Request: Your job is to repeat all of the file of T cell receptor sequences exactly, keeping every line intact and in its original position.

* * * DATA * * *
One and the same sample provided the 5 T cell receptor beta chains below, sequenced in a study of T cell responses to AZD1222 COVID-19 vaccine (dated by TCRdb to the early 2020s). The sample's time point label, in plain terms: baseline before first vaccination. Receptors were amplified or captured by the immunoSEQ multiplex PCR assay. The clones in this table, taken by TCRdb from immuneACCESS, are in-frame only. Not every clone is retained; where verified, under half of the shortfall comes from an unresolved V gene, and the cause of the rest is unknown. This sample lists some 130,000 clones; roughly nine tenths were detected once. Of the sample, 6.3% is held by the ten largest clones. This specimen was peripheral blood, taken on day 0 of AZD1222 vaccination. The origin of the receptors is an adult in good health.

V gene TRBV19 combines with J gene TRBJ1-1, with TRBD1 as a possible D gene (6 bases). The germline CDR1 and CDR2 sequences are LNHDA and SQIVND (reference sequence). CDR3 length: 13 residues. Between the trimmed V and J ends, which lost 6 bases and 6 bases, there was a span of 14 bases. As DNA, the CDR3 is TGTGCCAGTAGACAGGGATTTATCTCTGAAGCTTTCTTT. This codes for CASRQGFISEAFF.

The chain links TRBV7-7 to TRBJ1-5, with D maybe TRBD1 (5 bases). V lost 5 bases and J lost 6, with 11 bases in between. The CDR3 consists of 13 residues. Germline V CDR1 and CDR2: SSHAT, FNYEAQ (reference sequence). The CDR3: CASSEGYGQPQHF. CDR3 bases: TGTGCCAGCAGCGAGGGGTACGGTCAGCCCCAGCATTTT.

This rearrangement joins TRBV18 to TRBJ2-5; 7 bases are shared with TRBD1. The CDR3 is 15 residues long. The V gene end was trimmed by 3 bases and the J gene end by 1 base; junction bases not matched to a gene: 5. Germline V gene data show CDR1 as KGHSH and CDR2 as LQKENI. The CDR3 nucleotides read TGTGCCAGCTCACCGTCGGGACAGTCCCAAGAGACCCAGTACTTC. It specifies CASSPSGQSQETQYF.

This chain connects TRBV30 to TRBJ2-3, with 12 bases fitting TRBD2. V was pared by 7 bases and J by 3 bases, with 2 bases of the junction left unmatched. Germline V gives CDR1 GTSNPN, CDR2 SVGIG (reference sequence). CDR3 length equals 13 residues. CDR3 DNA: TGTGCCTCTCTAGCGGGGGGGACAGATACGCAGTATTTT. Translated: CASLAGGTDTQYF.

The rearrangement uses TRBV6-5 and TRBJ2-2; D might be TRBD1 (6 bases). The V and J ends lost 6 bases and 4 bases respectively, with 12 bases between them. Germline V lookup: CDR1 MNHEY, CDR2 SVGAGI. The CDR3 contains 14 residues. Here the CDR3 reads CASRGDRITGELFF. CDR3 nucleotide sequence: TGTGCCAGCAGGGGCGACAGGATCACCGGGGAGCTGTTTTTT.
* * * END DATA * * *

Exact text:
One and the same sample provided the 5 T cell receptor beta chains below, sequenced in a study of T cell responses to AZD1222 COVID-19 vaccine (dated by TCRdb to the early 2020s). The sample's time point label, in plain terms: baseline before first vaccination. Receptors were amplified or captured by the immunoSEQ multiplex PCR assay. The clones in this table, taken by TCRdb from immuneACCESS, are in-frame only. Not every clone is retained; where verified, under half of the shortfall comes from an unresolved V gene, and the cause of the rest is unknown. This sample lists some 130,000 clones; roughly nine tenths were detected once. Of the sample, 6.3% is held by the ten largest clones. This specimen was peripheral blood, taken on day 0 of AZD1222 vaccination. The origin of the receptors is an adult in good health.

V gene TRBV19 combines with J gene TRBJ1-1, with TRBD1 as a possible D gene (6 bases). The germline CDR1 and CDR2 sequences are LNHDA and SQIVND (reference sequence). CDR3 length: 13 residues. Between the trimmed V and J ends, which lost 6 bases and 6 bases, there was a span of 14 bases. As DNA, the CDR3 is TGTGCCAGTAGACAGGGATTTATCTCTGAAGCTTTCTTT. This codes for CASRQGFISEAFF.

The chain links TRBV7-7 to TRBJ1-5, with D maybe TRBD1 (5 bases). V lost 5 bases and J lost 6, with 11 bases in between. The CDR3 consists of 13 residues. Germline V CDR1 and CDR2: SSHAT, FNYEAQ (reference sequence). The CDR3: CASSEGYGQPQHF. CDR3 bases: TGTGCCAGCAGCGAGGGGTACGGTCAGCCCCAGCATTTT.

This rearrangement joins TRBV18 to TRBJ2-5; 7 bases are shared with TRBD1. The CDR3 is 15 residues long. The V gene end was trimmed by 3 bases and the J gene end by 1 base; junction bases not matched to a gene: 5. Germline V gene data show CDR1 as KGHSH and CDR2 as LQKENI. The CDR3 nucleotides read TGTGCCAGCTCACCGTCGGGACAGTCCCAAGAGACCCAGTACTTC. It specifies CASSPSGQSQETQYF.

This chain connects TRBV30 to TRBJ2-3, with 12 bases fitting TRBD2. V was pared by 7 bases and J by 3 bases, with 2 bases of the junction left unmatched. Germline V gives CDR1 GTSNPN, CDR2 SVGIG (reference sequence). CDR3 length equals 13 residues. CDR3 DNA: TGTGCCTCTCTAGCGGGGGGGACAGATACGCAGTATTTT. Translated: CASLAGGTDTQYF.

The rearrangement uses TRBV6-5 and TRBJ2-2; D might be TRBD1 (6 bases). The V and J ends lost 6 bases and 4 bases respectively, with 12 bases between them. Germline V lookup: CDR1 MNHEY, CDR2 SVGAGI. The CDR3 contains 14 residues. Here the CDR3 reads CASRGDRITGELFF. CDR3 nucleotide sequence: TGTGCCAGCAGGGGCGACAGGATCACCGGGGAGCTGTTTTTT.